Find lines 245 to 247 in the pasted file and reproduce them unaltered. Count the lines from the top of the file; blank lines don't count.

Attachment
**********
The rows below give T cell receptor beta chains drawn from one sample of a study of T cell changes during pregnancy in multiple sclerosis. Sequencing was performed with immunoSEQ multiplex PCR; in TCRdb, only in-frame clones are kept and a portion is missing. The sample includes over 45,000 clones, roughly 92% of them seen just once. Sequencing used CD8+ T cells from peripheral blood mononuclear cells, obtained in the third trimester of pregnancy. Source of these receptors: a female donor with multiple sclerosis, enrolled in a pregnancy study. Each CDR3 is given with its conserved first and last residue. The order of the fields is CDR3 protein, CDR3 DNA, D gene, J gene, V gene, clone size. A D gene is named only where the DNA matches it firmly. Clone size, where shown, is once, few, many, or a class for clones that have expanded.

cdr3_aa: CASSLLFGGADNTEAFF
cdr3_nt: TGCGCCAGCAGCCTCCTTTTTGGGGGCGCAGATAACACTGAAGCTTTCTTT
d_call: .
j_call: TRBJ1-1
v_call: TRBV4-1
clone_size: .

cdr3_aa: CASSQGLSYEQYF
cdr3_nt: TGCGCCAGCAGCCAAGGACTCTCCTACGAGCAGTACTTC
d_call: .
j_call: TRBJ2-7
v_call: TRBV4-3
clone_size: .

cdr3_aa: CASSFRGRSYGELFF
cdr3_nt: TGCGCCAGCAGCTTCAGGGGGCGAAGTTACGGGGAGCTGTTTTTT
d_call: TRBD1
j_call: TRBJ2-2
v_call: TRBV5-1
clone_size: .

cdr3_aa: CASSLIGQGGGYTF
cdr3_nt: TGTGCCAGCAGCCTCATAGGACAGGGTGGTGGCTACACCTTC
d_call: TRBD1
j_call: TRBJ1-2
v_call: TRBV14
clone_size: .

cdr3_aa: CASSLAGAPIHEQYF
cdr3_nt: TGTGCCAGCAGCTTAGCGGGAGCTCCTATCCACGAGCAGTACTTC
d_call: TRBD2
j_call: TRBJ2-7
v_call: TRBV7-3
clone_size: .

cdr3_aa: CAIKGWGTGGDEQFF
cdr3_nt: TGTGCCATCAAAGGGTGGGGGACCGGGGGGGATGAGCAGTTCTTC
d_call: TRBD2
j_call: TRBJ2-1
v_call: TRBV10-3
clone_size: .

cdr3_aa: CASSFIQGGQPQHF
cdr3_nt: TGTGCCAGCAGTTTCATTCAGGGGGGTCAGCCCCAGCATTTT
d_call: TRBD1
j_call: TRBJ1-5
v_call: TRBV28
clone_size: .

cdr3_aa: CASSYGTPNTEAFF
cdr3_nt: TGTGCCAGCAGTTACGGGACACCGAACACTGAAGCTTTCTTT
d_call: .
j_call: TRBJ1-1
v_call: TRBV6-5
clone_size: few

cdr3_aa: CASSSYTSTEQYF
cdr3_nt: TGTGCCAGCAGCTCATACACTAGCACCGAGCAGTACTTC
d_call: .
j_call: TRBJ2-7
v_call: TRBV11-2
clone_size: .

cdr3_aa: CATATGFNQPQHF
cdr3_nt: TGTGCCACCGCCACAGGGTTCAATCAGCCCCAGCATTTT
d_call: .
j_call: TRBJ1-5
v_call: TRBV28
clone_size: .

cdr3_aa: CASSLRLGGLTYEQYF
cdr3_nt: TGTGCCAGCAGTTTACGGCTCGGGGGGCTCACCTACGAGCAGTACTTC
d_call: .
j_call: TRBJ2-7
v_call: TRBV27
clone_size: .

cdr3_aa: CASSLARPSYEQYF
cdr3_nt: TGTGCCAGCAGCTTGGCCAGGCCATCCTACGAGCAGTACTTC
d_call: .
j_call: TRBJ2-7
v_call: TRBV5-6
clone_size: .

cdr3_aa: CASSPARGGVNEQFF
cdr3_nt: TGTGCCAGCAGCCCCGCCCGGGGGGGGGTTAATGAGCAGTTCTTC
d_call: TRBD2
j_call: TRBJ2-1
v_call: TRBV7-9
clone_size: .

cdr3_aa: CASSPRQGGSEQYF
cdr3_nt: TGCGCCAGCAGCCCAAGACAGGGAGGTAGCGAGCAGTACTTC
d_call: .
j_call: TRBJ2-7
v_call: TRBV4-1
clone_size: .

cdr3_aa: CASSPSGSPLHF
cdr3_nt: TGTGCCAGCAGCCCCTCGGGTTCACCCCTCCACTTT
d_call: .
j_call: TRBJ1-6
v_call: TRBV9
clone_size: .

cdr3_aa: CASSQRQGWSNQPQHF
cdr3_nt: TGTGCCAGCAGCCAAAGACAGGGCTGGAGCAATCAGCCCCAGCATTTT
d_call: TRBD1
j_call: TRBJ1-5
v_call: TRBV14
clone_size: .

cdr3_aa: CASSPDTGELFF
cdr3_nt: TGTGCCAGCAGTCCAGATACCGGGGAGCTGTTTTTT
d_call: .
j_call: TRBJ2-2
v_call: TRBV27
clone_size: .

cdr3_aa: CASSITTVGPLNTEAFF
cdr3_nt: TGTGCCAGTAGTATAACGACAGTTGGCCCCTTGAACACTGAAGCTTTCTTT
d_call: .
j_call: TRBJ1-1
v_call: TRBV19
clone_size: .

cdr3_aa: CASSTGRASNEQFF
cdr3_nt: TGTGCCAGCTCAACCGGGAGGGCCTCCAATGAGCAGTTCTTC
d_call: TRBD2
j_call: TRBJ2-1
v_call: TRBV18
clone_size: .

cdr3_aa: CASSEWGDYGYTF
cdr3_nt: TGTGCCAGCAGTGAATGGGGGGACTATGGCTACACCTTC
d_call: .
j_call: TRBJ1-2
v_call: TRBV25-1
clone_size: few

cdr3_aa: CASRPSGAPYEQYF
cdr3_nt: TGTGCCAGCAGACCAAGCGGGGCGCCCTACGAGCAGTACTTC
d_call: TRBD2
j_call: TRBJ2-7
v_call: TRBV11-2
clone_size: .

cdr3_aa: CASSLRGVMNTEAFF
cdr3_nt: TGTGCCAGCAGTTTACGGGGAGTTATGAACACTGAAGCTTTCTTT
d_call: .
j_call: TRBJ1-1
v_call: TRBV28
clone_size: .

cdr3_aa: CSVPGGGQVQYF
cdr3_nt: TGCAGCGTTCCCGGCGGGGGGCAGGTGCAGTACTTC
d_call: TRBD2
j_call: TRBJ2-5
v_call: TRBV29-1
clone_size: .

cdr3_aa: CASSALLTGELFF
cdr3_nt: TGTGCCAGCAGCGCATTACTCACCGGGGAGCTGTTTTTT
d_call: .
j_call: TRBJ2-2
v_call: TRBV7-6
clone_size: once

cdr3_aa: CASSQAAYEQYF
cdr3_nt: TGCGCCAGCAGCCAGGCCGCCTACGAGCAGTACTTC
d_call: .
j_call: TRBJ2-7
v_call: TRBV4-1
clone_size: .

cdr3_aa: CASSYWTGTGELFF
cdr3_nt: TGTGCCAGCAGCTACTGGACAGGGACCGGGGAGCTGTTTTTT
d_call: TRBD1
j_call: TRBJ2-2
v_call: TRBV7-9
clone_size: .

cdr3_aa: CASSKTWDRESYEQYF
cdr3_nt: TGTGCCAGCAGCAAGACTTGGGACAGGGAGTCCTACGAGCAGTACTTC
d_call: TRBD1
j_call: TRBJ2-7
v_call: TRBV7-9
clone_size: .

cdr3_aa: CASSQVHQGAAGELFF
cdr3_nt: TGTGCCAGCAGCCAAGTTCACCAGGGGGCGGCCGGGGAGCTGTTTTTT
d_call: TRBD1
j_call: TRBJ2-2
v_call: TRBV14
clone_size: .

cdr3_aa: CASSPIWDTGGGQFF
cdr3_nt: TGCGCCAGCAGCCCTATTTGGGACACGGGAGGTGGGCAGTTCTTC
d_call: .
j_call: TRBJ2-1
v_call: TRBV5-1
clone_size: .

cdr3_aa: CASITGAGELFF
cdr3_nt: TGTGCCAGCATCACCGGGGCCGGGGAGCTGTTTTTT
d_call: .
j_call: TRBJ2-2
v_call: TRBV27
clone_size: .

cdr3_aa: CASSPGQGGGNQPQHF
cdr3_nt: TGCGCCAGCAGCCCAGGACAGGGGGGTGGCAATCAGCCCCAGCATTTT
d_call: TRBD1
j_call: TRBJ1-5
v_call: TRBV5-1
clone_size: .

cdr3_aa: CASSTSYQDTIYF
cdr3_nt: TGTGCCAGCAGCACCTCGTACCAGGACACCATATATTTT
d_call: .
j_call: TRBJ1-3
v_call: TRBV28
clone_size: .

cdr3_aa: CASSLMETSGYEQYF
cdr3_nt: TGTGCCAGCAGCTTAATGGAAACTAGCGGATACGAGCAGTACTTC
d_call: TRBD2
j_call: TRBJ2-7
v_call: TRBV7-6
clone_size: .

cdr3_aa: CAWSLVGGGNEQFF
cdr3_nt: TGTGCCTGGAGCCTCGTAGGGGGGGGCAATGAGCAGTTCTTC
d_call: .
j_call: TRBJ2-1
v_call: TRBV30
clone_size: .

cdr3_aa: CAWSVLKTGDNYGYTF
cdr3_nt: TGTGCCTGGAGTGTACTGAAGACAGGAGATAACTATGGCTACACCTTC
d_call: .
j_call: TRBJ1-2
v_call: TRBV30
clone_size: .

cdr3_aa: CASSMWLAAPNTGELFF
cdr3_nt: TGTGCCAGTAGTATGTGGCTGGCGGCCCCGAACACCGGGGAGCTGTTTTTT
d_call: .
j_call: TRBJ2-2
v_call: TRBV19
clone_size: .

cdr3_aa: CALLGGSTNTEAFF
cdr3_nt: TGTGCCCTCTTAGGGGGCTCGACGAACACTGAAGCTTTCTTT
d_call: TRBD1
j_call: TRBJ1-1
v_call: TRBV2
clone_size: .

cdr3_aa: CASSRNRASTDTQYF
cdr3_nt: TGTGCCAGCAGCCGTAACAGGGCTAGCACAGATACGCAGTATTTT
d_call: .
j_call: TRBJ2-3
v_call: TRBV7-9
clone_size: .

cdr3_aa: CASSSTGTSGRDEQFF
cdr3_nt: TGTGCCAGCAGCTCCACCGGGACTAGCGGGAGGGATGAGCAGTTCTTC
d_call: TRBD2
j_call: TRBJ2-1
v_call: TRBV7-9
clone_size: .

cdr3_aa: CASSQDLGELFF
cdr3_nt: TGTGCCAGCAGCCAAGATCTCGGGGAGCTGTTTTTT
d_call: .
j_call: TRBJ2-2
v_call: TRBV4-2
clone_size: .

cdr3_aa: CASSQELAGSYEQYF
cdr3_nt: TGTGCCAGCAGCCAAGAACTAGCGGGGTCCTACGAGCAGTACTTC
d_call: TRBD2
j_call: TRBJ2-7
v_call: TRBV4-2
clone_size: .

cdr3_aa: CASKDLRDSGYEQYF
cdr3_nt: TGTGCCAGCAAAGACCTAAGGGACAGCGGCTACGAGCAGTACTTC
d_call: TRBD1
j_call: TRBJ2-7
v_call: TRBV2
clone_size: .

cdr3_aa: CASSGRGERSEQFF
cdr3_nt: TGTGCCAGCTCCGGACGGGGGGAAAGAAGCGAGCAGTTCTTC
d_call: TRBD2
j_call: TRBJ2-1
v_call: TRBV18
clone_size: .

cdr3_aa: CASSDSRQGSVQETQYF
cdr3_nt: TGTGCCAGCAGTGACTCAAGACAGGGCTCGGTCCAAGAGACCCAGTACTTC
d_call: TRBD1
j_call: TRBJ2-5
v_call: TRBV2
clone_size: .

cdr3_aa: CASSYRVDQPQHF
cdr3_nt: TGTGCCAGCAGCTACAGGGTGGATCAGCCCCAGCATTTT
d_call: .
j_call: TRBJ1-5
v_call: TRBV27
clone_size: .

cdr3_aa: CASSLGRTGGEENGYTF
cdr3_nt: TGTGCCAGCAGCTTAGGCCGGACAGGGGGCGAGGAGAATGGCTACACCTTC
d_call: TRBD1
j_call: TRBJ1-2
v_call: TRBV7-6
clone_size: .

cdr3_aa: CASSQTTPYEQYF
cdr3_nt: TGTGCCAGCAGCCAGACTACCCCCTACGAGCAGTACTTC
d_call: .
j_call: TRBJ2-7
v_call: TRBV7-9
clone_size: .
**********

j_call: TRBJ2-7
v_call: TRBV4-2
clone_size: .